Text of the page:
In 1815, Governor Macquarie founded the town of Bathurst in central New South Wales on Wiradjuri Country. As land grants increased in the 1820s, local Aboriginal food resources became strained and sacred sites were destroyed.
From 1822, the Wiradjuri began to resist these incursions, with strategic attacks on farms. In late 1823, Windradyne, a key Wiradjuri warrior and resistance leader, was arrested for the first time – after two convict stockmen were killed in an attack – and was strung up naked in Bathurst township, to be spat and shouted at by passers‑by. Noticing that settlers and convicts enjoyed a drink on Saturday afternoons after their week’s work, he planned future attacks for Saturdays, when there would be little resistance.
A massacre by settlers and convicts of Aboriginal women and children in early 1824, near the potato field of an ex-convict, sparked revenge attacks by warriors. On 14 August, Governor Brisbane declared martial law. Soldiers from the 40th Regiment joined an armed militia of settlers in a campaign of violence described in the Sydney Gazette as an ‘exterminating war’.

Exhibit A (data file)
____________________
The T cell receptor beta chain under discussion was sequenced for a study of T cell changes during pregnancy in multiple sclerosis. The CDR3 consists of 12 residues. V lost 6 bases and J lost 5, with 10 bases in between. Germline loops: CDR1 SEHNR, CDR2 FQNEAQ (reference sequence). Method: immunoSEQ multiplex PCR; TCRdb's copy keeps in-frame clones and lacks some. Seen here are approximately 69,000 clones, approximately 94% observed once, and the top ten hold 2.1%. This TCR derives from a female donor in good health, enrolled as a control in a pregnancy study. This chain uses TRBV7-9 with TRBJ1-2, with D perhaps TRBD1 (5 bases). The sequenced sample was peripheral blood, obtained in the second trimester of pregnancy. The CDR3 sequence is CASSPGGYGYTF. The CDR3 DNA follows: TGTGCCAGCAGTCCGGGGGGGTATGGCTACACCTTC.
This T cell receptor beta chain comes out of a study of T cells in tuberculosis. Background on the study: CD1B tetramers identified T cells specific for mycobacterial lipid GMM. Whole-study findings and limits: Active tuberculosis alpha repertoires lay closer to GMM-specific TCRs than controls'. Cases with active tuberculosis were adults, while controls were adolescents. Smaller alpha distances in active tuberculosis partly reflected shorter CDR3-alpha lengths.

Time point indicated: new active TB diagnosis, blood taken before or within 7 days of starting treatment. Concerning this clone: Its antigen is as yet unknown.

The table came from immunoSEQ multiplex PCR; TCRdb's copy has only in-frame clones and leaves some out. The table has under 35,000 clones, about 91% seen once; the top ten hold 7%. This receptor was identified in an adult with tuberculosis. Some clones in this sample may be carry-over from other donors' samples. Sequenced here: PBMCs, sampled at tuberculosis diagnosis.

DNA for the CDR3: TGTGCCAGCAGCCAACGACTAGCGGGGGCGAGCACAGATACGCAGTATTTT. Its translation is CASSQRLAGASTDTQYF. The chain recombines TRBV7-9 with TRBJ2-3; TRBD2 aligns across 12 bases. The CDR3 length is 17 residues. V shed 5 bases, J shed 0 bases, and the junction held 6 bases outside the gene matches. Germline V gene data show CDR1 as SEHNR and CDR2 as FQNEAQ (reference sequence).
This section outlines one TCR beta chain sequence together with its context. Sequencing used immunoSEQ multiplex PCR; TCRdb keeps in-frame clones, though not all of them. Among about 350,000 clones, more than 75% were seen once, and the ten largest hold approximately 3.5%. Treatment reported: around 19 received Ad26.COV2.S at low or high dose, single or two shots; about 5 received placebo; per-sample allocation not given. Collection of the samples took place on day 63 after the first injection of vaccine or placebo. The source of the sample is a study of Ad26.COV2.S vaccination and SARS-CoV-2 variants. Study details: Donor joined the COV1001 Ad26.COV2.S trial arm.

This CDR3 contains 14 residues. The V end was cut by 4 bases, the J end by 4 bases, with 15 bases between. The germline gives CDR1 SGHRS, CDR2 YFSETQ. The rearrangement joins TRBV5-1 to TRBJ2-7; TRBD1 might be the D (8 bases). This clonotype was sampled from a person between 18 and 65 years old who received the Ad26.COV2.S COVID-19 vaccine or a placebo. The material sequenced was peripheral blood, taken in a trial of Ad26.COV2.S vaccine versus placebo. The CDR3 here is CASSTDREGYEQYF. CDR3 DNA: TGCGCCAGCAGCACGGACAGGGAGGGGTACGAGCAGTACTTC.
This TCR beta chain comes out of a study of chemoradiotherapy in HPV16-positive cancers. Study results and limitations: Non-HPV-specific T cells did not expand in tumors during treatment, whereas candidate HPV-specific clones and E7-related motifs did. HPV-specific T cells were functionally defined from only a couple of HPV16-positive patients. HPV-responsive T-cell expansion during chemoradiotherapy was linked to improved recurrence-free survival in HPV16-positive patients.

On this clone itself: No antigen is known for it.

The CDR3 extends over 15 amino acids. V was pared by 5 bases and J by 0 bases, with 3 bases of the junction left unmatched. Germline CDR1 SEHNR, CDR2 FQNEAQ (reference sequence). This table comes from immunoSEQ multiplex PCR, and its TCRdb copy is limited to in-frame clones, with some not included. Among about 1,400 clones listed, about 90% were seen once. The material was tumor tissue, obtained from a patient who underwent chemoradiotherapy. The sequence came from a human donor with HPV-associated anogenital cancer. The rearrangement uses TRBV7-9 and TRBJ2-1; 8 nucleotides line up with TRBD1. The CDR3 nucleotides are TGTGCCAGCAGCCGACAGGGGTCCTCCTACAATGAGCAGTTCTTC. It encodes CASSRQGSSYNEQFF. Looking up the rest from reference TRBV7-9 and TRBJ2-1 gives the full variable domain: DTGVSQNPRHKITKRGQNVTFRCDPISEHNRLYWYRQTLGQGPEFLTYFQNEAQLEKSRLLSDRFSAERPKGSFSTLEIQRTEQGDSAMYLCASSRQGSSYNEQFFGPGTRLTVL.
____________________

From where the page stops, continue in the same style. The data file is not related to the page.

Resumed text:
In December, with many Wiradjuri surrendering, martial law was repealed. Windradyne never surrendered but gathered a band of warriors and marched into Parramatta for the governor’s annual feast with the word ‘peace’ in English on his hat, in an attempt to stop the killings of his people. He continued to make sporadic raids on convicts and settlers until he was killed in a tribal fight in 1829. Windradyne was one of many resistance warriors, and Aboriginal people continue to follow in his footsteps, resisting the colonial process.